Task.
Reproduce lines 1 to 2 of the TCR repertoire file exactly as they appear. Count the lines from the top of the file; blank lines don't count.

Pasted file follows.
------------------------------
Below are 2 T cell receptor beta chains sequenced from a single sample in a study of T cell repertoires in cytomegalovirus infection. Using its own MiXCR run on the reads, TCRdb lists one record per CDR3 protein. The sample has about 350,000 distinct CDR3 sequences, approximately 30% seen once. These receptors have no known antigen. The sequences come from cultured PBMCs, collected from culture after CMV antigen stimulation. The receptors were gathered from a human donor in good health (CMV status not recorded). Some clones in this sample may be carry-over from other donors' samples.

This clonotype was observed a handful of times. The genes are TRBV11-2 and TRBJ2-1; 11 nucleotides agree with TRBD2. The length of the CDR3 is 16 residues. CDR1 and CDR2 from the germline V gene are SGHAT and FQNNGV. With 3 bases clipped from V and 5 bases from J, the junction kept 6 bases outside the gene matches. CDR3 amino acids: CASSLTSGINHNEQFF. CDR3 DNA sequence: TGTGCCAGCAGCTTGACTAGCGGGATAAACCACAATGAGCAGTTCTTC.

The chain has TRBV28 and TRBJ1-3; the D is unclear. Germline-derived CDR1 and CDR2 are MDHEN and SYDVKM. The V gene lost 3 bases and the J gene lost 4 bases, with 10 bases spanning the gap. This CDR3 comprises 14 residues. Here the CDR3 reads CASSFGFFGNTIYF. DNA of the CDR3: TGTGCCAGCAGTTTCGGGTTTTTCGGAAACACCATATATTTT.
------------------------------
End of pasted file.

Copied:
Below are 2 T cell receptor beta chains sequenced from a single sample in a study of T cell repertoires in cytomegalovirus infection. Using its own MiXCR run on the reads, TCRdb lists one record per CDR3 protein. The sample has about 350,000 distinct CDR3 sequences, approximately 30% seen once. These receptors have no known antigen. The sequences come from cultured PBMCs, collected from culture after CMV antigen stimulation. The receptors were gathered from a human donor in good health (CMV status not recorded). Some clones in this sample may be carry-over from other donors' samples.

This clonotype was observed a handful of times. The genes are TRBV11-2 and TRBJ2-1; 11 nucleotides agree with TRBD2. The length of the CDR3 is 16 residues. CDR1 and CDR2 from the germline V gene are SGHAT and FQNNGV. With 3 bases clipped from V and 5 bases from J, the junction kept 6 bases outside the gene matches. CDR3 amino acids: CASSLTSGINHNEQFF. CDR3 DNA sequence: TGTGCCAGCAGCTTGACTAGCGGGATAAACCACAATGAGCAGTTCTTC.